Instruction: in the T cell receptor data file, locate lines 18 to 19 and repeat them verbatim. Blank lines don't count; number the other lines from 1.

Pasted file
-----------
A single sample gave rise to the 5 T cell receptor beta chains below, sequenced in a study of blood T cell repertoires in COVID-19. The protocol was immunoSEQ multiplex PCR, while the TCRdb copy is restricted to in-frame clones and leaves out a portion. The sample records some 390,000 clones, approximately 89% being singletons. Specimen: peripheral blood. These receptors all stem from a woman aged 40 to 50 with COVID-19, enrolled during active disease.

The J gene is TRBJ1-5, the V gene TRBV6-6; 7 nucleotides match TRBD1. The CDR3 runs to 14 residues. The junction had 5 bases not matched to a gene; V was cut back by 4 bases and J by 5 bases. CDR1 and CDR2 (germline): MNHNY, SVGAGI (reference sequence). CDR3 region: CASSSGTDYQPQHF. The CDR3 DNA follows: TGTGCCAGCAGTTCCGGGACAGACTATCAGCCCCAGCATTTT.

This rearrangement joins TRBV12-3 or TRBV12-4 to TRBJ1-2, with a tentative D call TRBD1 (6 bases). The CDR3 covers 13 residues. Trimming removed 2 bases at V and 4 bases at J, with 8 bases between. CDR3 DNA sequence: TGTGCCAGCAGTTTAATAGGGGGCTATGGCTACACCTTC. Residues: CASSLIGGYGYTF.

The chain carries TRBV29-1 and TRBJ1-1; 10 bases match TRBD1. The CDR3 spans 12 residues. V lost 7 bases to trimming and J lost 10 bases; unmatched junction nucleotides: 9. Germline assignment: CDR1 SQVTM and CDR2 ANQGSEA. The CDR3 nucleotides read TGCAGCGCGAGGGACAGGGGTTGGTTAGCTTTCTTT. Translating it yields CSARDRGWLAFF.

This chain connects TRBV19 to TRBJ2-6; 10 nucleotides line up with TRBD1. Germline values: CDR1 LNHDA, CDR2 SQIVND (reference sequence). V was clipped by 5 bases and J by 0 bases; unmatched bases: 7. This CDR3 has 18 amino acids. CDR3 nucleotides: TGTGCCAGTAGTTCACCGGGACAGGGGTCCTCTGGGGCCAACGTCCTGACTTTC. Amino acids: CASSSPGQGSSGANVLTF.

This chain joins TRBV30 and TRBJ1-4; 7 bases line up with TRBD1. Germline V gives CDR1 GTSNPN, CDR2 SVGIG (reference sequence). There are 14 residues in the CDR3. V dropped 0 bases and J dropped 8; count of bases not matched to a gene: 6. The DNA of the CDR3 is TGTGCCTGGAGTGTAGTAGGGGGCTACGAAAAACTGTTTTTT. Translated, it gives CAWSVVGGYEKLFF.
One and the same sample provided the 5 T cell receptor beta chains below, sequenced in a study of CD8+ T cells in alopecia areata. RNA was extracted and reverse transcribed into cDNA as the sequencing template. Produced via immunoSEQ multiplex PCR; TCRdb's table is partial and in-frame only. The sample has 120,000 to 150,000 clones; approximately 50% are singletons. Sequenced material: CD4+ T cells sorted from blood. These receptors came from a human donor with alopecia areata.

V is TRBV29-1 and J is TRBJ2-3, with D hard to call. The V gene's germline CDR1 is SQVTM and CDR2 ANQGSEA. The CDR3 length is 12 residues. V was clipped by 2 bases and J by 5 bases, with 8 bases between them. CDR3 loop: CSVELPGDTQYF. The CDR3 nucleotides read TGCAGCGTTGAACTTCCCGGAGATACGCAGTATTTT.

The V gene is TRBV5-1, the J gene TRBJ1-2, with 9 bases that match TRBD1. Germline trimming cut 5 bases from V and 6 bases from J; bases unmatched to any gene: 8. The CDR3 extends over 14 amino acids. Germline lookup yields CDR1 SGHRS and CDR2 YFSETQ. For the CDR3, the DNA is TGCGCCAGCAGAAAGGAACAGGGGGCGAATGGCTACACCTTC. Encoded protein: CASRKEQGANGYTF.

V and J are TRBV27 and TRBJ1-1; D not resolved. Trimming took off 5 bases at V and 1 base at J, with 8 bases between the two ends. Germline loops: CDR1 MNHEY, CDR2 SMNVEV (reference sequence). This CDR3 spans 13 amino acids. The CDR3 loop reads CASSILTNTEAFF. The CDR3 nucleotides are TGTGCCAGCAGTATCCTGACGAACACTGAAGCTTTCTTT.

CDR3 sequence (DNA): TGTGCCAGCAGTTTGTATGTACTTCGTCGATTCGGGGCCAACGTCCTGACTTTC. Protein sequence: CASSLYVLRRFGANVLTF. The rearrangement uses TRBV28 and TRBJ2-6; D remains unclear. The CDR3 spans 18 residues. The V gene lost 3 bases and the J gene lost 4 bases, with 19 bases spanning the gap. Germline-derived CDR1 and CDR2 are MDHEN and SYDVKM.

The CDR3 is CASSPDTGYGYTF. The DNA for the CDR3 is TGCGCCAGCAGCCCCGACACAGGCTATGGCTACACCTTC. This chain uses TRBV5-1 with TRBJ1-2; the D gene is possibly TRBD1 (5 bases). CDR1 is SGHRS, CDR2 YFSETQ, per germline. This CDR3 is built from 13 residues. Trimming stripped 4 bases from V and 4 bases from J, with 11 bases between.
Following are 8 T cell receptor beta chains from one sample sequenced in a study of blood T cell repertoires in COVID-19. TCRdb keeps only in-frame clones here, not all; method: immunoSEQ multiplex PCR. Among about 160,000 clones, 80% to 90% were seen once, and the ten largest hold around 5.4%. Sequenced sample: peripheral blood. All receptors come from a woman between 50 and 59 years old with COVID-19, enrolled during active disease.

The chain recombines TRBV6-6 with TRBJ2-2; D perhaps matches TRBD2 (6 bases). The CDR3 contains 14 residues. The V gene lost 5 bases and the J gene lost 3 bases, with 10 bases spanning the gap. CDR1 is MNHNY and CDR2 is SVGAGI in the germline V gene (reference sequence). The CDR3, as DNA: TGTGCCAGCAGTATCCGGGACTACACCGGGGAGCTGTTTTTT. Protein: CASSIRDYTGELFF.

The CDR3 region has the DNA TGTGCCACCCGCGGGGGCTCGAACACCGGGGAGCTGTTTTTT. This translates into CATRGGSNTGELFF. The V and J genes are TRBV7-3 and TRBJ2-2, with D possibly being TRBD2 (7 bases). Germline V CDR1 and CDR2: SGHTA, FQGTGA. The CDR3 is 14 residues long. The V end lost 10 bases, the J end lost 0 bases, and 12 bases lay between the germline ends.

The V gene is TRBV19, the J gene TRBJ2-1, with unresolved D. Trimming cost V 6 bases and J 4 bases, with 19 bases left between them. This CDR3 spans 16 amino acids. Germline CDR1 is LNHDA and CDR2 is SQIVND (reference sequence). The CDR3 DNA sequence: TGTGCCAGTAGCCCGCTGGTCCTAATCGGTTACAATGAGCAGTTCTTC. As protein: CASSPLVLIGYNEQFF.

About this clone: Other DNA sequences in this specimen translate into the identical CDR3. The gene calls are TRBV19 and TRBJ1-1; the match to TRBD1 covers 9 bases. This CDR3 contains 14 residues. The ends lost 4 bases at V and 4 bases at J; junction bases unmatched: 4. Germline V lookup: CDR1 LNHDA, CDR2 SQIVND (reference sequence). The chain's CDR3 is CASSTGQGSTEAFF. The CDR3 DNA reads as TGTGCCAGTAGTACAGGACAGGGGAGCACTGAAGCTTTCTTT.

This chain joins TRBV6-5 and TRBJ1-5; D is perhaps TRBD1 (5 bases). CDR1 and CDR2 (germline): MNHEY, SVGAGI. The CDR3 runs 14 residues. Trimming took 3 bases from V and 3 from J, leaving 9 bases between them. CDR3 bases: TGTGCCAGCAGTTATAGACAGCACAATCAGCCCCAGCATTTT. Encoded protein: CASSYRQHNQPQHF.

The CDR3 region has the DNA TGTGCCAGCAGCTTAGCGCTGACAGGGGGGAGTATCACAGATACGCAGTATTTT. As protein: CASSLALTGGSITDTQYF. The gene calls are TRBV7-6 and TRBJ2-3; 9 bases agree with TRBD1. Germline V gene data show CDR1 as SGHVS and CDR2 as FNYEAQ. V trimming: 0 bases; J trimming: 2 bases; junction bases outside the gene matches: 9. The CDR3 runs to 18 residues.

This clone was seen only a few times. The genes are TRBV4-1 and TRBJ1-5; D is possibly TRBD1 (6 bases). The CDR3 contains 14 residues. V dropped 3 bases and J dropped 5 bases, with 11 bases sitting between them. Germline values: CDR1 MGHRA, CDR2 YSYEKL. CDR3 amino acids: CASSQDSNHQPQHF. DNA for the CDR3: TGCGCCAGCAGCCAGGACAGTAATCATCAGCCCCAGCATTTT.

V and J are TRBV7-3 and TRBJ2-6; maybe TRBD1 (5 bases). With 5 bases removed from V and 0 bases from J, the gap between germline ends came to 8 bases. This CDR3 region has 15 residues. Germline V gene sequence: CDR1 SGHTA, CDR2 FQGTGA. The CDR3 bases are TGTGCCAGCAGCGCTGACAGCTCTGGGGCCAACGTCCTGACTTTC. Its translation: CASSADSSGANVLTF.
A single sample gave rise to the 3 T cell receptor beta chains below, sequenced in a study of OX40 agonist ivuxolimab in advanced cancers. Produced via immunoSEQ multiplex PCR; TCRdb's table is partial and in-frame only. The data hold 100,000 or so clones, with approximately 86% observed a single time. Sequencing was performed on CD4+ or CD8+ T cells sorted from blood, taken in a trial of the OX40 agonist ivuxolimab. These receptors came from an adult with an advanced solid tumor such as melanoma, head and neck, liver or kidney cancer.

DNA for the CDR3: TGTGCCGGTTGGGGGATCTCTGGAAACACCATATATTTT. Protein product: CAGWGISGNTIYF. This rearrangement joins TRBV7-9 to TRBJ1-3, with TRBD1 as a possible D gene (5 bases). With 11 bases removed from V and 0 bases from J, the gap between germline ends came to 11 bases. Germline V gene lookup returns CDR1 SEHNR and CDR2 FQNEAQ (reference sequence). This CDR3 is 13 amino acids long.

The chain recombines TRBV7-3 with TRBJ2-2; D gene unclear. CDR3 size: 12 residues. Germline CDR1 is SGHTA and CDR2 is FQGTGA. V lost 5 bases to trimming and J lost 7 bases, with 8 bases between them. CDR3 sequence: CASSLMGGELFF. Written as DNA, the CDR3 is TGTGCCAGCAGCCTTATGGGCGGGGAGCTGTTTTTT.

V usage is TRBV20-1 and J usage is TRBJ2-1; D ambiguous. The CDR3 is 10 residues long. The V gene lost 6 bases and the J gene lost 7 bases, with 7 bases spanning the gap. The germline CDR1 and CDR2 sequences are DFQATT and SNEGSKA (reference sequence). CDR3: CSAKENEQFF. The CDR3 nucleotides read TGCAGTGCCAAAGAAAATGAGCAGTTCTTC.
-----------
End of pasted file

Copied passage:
This chain joins TRBV6-5 and TRBJ1-5; D is perhaps TRBD1 (5 bases). CDR1 and CDR2 (germline): MNHEY, SVGAGI. The CDR3 runs 14 residues. Trimming took 3 bases from V and 3 from J, leaving 9 bases between them. CDR3 bases: TGTGCCAGCAGTTATAGACAGCACAATCAGCCCCAGCATTTT. Encoded protein: CASSYRQHNQPQHF.

The CDR3 region has the DNA TGTGCCAGCAGCTTAGCGCTGACAGGGGGGAGTATCACAGATACGCAGTATTTT. As protein: CASSLALTGGSITDTQYF. The gene calls are TRBV7-6 and TRBJ2-3; 9 bases agree with TRBD1. Germline V gene data show CDR1 as SGHVS and CDR2 as FNYEAQ. V trimming: 0 bases; J trimming: 2 bases; junction bases outside the gene matches: 9. The CDR3 runs to 18 residues.